Ursus etruscus

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Ursus etruscus
Temporal range: Pliocene–Pleistocene
Scientific classification e
Kingdom: Animalia
Phylum: Chordata
Class: Mammalia
Order: Carnivora
Family: Ursidae
Genus: Ursus
Species: U. etruscus
Binomial name
Ursus etruscus
Cuvier, 1823

Ursus etruscus (Etruscan bear) is an extinct species of mammal of the family Ursidae (bears), endemic to Europe, Asia and North Africa during the Pliocene through Pleistocene, living from ~5.3 Mya—100,000 years ago, existing for approximately 5.2 million years.

Ursus etruscus appears to have come from Ursus minimus and gave rise to the brown bear, Ursus arctos, and the cave bear, Ursus spelaeus. The range of Ursus etruscus is mostly continental Europe with specimens also recovered in the Great steppe region of Eurasia. The latest fossil evidence for Ursus etruscus was recovered in Israel, Croatia, and Toscana, Italy.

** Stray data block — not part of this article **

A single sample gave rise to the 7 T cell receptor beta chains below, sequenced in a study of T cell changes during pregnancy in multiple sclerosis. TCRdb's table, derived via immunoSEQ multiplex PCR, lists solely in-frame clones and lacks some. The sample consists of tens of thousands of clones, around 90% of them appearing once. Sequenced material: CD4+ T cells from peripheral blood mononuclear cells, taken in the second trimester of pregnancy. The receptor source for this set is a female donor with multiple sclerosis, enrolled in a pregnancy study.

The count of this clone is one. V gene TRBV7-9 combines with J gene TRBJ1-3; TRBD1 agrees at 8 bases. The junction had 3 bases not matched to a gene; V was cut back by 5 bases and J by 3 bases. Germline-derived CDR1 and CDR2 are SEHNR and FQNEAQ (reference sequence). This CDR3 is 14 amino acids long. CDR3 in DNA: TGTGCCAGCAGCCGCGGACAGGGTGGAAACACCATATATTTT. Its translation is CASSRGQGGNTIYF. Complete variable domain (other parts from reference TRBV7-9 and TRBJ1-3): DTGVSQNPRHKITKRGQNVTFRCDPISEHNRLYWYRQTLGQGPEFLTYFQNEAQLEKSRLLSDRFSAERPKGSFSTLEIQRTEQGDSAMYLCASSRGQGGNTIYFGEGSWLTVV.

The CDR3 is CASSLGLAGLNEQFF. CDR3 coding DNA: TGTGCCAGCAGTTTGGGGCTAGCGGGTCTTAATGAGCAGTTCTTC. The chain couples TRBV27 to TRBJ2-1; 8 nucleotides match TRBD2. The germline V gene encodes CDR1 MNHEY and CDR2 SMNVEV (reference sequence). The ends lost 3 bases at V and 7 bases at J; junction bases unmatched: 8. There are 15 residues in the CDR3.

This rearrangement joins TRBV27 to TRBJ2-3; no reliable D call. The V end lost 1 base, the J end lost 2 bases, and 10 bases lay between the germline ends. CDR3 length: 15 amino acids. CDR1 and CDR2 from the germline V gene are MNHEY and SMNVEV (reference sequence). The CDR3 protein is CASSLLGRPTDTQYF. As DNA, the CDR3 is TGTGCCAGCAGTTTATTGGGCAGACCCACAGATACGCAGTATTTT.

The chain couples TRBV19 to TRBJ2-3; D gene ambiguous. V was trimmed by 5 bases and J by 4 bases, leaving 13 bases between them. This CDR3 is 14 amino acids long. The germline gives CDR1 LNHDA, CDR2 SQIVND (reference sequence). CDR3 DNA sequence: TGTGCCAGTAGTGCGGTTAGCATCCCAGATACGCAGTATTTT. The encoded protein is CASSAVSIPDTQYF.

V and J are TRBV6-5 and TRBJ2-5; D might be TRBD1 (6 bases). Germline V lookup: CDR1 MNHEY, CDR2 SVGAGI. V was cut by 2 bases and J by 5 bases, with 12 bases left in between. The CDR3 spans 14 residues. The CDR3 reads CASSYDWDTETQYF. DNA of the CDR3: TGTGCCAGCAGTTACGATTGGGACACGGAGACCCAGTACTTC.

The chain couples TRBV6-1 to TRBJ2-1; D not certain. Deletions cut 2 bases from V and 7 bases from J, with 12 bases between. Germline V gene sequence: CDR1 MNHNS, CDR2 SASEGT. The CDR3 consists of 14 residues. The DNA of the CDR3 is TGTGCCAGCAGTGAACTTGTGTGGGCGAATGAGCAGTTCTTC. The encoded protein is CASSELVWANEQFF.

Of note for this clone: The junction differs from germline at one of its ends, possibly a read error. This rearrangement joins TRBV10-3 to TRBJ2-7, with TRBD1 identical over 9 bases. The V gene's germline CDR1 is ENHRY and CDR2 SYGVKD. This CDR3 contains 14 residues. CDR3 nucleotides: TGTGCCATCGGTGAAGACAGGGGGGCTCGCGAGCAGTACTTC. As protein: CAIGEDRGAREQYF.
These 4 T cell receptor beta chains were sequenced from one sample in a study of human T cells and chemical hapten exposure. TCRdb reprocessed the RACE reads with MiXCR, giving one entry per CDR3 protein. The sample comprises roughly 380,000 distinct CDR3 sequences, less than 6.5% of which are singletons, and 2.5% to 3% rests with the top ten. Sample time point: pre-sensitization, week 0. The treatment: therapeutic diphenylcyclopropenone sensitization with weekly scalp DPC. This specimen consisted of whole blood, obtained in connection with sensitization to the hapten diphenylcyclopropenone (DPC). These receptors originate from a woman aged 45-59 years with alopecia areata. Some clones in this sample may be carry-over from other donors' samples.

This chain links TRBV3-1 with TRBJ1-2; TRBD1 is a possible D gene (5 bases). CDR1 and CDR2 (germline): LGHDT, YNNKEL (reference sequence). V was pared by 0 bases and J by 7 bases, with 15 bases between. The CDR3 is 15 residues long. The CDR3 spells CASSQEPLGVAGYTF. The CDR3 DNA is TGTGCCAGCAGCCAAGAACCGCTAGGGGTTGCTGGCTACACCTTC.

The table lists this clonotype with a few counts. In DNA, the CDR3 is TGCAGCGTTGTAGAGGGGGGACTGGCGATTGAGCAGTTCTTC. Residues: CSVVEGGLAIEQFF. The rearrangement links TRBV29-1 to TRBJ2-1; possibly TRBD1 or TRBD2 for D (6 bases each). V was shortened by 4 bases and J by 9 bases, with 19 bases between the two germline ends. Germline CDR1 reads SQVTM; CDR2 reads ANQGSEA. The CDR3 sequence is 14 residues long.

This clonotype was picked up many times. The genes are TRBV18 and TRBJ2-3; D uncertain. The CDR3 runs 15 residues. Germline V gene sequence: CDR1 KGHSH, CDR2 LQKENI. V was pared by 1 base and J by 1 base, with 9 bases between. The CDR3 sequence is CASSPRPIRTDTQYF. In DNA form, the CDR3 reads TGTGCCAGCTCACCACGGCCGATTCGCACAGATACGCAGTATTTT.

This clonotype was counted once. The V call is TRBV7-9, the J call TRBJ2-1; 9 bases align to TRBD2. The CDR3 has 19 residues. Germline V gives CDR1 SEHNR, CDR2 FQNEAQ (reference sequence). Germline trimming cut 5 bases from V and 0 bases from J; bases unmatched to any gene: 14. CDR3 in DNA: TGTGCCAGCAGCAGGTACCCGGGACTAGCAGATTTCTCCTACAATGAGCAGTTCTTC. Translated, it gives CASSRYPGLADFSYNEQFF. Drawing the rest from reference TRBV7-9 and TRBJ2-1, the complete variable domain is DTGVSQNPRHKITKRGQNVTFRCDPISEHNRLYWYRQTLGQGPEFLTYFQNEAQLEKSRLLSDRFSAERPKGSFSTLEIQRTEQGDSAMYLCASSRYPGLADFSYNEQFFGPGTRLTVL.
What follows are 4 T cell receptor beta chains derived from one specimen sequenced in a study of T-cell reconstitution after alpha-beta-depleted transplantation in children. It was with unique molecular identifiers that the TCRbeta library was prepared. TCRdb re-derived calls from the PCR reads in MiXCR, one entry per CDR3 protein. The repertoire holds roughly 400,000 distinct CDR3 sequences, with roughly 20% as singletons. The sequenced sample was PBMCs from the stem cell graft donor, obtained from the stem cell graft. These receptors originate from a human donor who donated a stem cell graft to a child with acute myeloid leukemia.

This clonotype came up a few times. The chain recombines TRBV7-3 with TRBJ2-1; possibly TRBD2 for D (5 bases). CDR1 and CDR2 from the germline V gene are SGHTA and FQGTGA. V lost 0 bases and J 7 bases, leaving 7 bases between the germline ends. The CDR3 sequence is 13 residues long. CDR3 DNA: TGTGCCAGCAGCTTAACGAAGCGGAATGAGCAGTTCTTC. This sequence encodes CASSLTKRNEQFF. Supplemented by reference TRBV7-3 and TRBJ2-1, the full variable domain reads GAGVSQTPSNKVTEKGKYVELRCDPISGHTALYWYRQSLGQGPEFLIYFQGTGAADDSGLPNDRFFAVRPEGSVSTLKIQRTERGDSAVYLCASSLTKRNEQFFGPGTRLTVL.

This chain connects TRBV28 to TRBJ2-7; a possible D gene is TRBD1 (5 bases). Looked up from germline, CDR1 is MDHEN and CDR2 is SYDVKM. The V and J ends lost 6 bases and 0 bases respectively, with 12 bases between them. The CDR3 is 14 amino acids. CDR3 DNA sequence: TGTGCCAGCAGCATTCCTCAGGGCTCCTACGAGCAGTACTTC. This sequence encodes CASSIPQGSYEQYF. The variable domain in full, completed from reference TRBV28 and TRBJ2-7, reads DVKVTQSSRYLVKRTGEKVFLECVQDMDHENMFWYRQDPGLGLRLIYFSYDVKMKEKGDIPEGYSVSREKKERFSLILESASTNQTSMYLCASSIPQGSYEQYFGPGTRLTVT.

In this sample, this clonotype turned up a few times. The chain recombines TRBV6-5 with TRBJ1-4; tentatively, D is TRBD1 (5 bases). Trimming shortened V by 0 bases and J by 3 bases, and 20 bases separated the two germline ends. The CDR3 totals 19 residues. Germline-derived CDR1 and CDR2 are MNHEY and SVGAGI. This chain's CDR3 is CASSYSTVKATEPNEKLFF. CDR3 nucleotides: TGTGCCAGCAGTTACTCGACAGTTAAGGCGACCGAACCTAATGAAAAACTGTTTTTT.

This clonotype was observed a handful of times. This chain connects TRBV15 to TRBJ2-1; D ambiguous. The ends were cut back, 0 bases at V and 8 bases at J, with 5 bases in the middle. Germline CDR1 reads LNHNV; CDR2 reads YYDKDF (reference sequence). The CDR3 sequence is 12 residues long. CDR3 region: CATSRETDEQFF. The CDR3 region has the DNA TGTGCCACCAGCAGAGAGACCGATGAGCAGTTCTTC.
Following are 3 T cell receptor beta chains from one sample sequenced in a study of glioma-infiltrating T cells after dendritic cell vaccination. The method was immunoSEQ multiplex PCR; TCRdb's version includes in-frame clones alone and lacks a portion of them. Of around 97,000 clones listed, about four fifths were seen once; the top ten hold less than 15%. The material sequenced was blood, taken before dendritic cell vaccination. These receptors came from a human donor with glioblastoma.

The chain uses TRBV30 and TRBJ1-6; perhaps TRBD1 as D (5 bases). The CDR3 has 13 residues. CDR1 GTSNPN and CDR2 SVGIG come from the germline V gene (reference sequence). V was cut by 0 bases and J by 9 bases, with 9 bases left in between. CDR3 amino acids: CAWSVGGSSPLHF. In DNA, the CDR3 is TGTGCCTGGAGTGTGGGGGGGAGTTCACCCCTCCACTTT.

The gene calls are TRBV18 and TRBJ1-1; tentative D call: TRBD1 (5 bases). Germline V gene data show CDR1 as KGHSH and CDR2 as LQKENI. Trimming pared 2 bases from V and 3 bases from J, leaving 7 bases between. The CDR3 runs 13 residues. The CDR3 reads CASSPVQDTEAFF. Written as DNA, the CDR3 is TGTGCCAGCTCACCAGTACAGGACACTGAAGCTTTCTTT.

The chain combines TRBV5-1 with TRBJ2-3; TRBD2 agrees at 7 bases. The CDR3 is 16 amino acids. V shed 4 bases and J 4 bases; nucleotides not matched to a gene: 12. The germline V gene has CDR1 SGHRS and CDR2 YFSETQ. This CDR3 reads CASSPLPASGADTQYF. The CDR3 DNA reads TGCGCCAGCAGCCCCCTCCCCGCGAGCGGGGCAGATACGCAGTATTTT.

Some scientists have proposed that the early, small variety of U. etruscus of the middle Villafranchian era survives in the form of the modern Asian black bear.[1]



Not unlike the brown bears of Europe in size, it had a full complement of premolars, a trait carried from the genus Ursavus.

Fossil distribution[edit]

Sites and specimen ages:


  1. ^ Aspects of Evolution and Adaptation in American Black Bears (Ursus americanus Pallas) and Brown and Grizzly Bears (U. arctos Linne.) of North America, Stephen Herrero, Research Associate, Environmental Sciences Centre (Kananaskis), and Assistant Professor, Department of Biology and Psychology, University of Calgary, Alberta.
  2. ^ Paleobiology Database: Mestas de Con, Cangas de Onis collection